We also went through the verses (Genesis 11:1-9) regarding the Tower of Babel (due to a question last week), discussing things such as what was meant by 'one language'; why God was displeased that the men were building the tower; who the 'Us' is/was that God referred to in verse 7; and what were the consequences of these people's actions.

After that, we moved into Israel and the sacrificial system/Law. It went something like this:

-Does anyone know what God's chosen people were called? (Israel)

-Do you have any idea what the books of Leviticus, Numbers and Deuteronomy are about? (the Law, sacrifices; this one was a bit difficult!)

-Discussed that God is perfect, no sin can come before Him, and all men are born sinners (we talked about this in an earlier lesson also.)

-"And according to the Law, one may almost say, all things are cleansed with blood, and without shedding of blood there is no forgiveness." (Hebrews 9:22) Without the shedding of blood there is no forgiveness of sins. In order for them (Israel) to be forgiven, somethings' blood had to be shed.

-" 'For the life of the flesh is in the blood, and I have given it to you on the altar to make atonement for your souls; for it is the blood by reason of the life that makes atonement.' " (Leviticus 17:11) By Israel doing the sacrifices, they could see that they needed something to cover their sin. The sacrificial system is part of the Old Covenant, and it paved the way for the New Covenant. The Old Covenant pointed to Christ, it prepared the way for the Savior.

The Law (and thus the sacrifices) were instituted by God for Israel to show the people that no matter how hard they tried, they could not keep it. They could see that they (and us too) were/are sinners and cannot be good nor righteous on our own. And again this was preparing the way for Christ.

"Why the Law then? It was added because of transgressions, having been ordained through angels by the agency of a mediator, until the seed would come to whom the promise had been made . . . Is the Law then contrary to the promises of God? May it never be! For if a law had been given which was able to impart life, then righteousness would indeed have been based on law. But the Scripture has shut up everyone under sin, so that the promise by faith in Christ Jesus might be given to those who believe . . . Therefore the Law has become our tutor to lead us to Christ, so that we may be justified by faith. But now that faith has come, we are no longer under a tutor. For you are all sons of God through faith in Christ Jesus." (Galatians 3:19, 21-22, 24-25)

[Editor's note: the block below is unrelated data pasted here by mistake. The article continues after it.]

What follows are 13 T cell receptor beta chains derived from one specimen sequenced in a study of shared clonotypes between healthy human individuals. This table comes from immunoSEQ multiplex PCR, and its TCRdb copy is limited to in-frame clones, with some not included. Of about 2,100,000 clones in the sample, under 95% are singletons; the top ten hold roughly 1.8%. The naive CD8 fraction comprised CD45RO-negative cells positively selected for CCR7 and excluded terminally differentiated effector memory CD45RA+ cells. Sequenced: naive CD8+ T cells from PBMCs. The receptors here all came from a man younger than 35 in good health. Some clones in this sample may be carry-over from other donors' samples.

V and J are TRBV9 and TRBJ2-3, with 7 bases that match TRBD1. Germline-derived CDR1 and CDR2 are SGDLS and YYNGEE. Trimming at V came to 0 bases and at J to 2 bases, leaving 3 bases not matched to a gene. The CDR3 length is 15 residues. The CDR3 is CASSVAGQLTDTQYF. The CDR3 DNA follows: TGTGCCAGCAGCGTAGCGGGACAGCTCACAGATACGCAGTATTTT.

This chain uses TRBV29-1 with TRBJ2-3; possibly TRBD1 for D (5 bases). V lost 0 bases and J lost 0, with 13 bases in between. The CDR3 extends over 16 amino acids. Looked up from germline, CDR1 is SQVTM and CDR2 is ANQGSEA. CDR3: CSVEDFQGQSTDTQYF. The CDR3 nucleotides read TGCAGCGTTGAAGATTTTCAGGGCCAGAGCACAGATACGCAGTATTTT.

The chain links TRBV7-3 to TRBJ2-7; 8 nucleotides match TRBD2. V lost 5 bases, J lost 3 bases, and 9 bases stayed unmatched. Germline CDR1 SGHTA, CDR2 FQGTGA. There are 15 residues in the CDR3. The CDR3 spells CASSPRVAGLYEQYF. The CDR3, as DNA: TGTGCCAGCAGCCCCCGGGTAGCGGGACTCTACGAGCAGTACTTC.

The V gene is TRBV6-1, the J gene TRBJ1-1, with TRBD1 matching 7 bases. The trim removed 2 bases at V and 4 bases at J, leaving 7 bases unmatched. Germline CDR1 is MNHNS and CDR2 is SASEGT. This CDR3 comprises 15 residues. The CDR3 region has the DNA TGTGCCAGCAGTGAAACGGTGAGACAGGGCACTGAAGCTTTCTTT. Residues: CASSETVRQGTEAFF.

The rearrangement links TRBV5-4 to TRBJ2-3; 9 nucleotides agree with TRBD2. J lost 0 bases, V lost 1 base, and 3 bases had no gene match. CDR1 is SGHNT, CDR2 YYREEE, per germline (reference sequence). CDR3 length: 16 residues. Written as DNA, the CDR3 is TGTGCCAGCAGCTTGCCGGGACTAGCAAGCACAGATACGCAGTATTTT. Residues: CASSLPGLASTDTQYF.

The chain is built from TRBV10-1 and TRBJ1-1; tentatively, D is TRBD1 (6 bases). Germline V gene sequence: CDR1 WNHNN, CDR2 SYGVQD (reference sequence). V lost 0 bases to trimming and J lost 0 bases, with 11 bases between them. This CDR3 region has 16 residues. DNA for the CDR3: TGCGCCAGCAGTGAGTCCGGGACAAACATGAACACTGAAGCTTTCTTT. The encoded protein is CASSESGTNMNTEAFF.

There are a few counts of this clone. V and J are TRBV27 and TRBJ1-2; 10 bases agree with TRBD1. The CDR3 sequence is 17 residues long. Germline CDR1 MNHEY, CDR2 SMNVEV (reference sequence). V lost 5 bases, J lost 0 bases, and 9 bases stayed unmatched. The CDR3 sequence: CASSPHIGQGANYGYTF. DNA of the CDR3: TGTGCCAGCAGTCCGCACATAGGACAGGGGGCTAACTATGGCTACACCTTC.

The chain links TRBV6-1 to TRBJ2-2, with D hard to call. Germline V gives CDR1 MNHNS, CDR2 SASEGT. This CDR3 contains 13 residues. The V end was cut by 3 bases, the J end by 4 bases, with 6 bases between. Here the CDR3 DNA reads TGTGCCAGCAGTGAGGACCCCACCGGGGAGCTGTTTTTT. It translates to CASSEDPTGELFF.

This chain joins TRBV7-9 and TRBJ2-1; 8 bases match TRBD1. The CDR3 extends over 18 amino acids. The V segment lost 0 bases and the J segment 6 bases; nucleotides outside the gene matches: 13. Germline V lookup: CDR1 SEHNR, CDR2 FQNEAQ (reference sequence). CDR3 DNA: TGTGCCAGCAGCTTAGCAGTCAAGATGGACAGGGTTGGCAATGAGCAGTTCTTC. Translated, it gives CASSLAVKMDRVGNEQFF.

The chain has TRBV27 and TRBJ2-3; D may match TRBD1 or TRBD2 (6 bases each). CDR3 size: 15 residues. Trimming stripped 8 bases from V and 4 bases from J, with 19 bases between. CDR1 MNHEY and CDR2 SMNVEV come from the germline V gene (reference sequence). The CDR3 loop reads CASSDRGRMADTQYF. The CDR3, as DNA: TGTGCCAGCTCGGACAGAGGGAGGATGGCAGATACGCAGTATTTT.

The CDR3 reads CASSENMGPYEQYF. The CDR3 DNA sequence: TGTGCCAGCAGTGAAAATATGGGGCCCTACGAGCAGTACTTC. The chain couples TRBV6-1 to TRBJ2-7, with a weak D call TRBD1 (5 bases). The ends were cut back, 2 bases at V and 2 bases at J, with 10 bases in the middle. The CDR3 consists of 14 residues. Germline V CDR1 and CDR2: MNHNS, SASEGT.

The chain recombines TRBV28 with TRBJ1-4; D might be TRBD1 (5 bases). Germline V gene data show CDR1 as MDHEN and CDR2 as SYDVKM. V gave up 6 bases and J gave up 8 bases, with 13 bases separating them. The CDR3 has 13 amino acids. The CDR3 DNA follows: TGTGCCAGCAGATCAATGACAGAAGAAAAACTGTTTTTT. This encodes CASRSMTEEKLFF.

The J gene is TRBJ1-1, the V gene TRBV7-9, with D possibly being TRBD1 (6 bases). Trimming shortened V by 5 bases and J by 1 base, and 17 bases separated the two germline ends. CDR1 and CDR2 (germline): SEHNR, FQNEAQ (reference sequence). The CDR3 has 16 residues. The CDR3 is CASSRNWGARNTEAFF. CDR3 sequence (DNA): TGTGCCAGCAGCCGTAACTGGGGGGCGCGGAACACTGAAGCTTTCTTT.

Thursday, May 22, 2008

New Favorite Recipe

For quite some time, Leah and I have been experimenting with different cornbread recipes in hopes of finding one that our family liked. Often the bread was either too dry, too bland, or something along those lines. The other day Leah went on a search to find the 'perfect' recipe. She found a recipe to try and made it tonight to go with the Chili Stew . . . and it was delicious! By far the best cornbread we have ever eaten. It disappeared quickly!

She made two pans of the bread, and this is what was left. :)


Golden Sweet Cornbread


-1 cup all-purpose flour
-1 cup yellow cornmeal
-2/3 cup sugar
-1 tsp. salt
-3 1/2 tsp. baking powder
-1 egg
-1 cup milk
-1/3 cup oil (she used slightly more as was suggested by a reviewer of the recipe)

Preheat oven to 400 degrees. Spray or lightly grease a 9 inch round cake pan. In a large bowl, combine dry ingredients. In a separate bowl, combine liquid ingredients and mix well. Stir into dry ingredients until well-combined. Pour batter into prepared pan. Bake in a preheated oven for 20 to 25 minutes, or until a toothpick inserted into the center of the loaf comes out clean. Enjoy! :)



*This recipe was found on another one of our favorite recipe sites called All Recipes.

Wednesday, May 21, 2008

A Family Outing

Today Ryan had a driveway graveled out on his property. This evening our family took a drive out to see it and to spend some time together. Family is one of the most precious relationships that one can have, and I am so very thankful for the family that God has blessed me with!

The four dearest people on earth to me - Dad Ryan, Mom and Leah

Leah and Mom. The grass is very tall here!

Ryan

While Dad, Mom and Ryan were looking at the mower, Leah borrowed my camera and started snapping pictures. Upside down, sideways, and even a few right side up!


I got a picture of her too :)

"Farmer Girl" - sitting on Ryan's tractor :)

The tractor made a nice camera stand! :)

We balance each other so perfectly . . . I tend to be more serious, and she is more on the teasing side. What fun we have together! And what a special evening we had together as a family . . .

Tuesday, May 20, 2008

Simple Pleasures

If days were ranked in order of good days and not so good days, today would definitely be on the former side! Not because anything extraordinary happened . . . we did not go anywhere or do anything exciting. But it was a day full of simple pleasures. Doing laundry out in the warm sunshine was one of these. Laundry has never been up near the top of my favorite household chores to do, but now this task has become a joy due to our clothesline. What task isn't enjoyable when it can be done outdoors?!